It’s important that you and your development partner understand the true wants and needs of stakeholders. Your design should meet these desires for your repositioning project to achieve the greatest success. Failure to gauge this correctly can result in reduced sales and occupancy, timeline delays, significant cost overruns and potential community reputational risk.
Communication is key.
Getting current residents on board with a repositioning project is important for success.
- Communicate, communicate, communicate with residents. Forums include the resident council, small group meetings and larger resident town hall gatherings.
- Focus on the facts about what’s being done and why you’re doing it, and encourage feedback.
- Convey the benefits, including how residents will benefit from the project, how it will help keep occupancy high and help keep the community financially healthy.
Regulations are one of the biggest risk factors in all development projects. They involve zoning, licenses, permits, and state and city approvals. States including Maryland, Florida, California and North Carolina have very challenging regulatory hurdles. On the positive side, an experienced project team can provide a barrier to entry for other competition. It’s important to choose a development company with experience and expertise in navigating regulations specific to senior living, as those regulations can significantly affect a project’s timeline and costs.
Balancing the partnership
It’s important your development partner provide single-source precision coordinating everything from the initial planning stages, all the way through construction and marketing of a successful development. Depth of resources and tools help drive process, create efficiencies for cost savings and deliver a project on time, allowing the community to maintain control of vision, mission and operations to successfully run the business.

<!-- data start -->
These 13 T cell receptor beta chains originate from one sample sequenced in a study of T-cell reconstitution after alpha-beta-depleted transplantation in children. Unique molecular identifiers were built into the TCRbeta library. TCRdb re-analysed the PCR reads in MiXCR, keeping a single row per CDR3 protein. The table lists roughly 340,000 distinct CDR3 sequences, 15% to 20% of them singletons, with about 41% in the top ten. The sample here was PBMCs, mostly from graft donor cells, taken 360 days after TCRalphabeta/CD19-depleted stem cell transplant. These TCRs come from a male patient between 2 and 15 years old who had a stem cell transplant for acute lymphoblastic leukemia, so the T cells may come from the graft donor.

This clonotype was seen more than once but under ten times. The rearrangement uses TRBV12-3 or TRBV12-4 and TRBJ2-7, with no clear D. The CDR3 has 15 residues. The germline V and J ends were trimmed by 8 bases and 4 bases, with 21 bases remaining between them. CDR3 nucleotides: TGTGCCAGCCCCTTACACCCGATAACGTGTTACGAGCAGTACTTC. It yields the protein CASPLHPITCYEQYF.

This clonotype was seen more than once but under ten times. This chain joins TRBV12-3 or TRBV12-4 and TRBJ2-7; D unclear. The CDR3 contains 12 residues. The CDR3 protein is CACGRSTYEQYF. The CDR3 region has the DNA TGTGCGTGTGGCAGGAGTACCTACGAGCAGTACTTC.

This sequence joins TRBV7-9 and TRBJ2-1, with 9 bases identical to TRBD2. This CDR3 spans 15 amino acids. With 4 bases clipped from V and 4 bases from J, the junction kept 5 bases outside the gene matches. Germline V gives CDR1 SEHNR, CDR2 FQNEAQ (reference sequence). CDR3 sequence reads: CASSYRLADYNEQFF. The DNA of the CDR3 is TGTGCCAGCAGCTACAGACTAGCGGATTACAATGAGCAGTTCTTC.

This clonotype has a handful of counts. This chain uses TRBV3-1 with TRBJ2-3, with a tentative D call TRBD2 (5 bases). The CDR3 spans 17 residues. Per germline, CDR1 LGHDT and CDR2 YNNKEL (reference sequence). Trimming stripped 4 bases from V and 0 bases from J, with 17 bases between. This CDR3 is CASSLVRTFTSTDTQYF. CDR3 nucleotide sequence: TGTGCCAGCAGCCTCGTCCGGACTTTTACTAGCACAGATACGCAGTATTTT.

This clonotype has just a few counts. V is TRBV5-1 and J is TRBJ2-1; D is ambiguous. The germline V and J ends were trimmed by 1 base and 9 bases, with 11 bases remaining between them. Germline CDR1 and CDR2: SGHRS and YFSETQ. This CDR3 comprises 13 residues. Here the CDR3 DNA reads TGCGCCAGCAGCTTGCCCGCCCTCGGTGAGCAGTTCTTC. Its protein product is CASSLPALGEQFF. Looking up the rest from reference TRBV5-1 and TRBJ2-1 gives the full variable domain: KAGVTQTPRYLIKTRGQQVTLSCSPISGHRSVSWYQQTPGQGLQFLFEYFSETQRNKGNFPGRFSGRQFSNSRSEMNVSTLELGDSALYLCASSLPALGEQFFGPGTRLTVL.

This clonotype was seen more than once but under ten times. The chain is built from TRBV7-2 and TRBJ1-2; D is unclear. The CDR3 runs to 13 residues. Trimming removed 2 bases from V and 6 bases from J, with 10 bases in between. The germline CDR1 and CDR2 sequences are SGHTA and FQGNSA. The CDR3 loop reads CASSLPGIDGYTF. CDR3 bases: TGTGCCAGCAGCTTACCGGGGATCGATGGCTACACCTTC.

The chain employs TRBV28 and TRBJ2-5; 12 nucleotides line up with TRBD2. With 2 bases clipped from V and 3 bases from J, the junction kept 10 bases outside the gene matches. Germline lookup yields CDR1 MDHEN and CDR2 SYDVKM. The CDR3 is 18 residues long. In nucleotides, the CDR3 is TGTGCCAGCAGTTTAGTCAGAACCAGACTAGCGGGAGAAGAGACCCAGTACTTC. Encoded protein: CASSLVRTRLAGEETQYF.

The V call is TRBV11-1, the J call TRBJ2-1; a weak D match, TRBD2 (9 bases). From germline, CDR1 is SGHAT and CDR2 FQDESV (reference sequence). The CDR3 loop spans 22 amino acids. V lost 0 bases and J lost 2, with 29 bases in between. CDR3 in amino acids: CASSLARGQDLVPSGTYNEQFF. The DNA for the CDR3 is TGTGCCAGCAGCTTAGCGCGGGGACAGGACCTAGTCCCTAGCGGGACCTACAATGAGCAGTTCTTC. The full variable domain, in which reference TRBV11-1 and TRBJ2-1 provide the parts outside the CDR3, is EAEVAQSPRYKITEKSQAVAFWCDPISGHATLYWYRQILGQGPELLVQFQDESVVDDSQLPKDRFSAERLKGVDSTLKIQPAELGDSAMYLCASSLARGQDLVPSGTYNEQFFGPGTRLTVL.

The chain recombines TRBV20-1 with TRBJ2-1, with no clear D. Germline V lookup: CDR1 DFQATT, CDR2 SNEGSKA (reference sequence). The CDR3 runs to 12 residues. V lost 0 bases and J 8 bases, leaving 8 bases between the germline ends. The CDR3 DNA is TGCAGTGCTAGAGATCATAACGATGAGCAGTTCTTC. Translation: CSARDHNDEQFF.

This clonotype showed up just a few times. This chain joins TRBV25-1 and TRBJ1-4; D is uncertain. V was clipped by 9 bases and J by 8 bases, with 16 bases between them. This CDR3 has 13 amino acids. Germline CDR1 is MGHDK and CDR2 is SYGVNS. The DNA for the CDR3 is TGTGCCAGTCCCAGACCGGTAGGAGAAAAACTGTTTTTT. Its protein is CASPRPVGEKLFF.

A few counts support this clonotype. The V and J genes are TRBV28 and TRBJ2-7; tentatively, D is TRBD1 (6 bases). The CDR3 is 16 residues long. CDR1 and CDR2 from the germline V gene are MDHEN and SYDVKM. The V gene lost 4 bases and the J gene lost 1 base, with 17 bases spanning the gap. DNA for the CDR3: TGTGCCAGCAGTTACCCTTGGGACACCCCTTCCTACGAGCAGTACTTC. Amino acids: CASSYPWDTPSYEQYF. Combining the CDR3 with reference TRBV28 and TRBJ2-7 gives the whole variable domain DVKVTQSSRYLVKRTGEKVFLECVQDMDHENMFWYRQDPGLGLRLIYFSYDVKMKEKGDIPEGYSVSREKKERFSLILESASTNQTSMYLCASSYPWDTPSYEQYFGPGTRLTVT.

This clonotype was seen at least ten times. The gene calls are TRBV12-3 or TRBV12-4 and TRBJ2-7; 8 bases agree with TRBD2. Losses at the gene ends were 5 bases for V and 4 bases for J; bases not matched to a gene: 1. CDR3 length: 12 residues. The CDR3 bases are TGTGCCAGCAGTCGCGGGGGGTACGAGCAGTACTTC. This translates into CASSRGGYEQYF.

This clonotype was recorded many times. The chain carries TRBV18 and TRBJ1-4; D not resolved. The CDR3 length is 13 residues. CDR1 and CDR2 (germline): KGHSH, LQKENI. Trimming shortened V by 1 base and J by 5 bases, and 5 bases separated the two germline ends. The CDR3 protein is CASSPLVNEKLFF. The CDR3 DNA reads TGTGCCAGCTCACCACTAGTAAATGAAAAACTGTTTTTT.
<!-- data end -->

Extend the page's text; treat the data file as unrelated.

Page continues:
The development market in senior living is healthy and poised for continued growth. This is a specialized field, and not just any company is equipped to lead a successful project. I encourage you to use this checklist when looking for a senior living development partner:
- History of success developing senior living communities
- Market research capabilities to plan for future generations
- Risk-averse approach
- Depth of resources
- Processes, tools and expertise to deliver a project on time and within budget
Let us put our experience to work for you.
About Bruce Cannon:
Bruce Cannon serves as vice president/director of business development for LCS. He has more than 25 years of senior living experience and has helped prepare more than 100 financial feasibility studies for various types of senior housing communities. Additionally, he has been involved with the issuance of more than $1.5 billion of retirement living and long-term care financings. Prior to joining the LCS Family of Companies, Bruce was chief financial officer for CRSA Management, LLC. Additionally, he served as a member of a retirement center consulting group for one of the nation’s largest audit firms. He also served as a member on a national advisory committee for LeadingAge and was a faculty instructor for LeadingAge’s Retirement Housing Professionals certification program. Bruce holds a bachelor’s degree in accounting from the University of Alabama.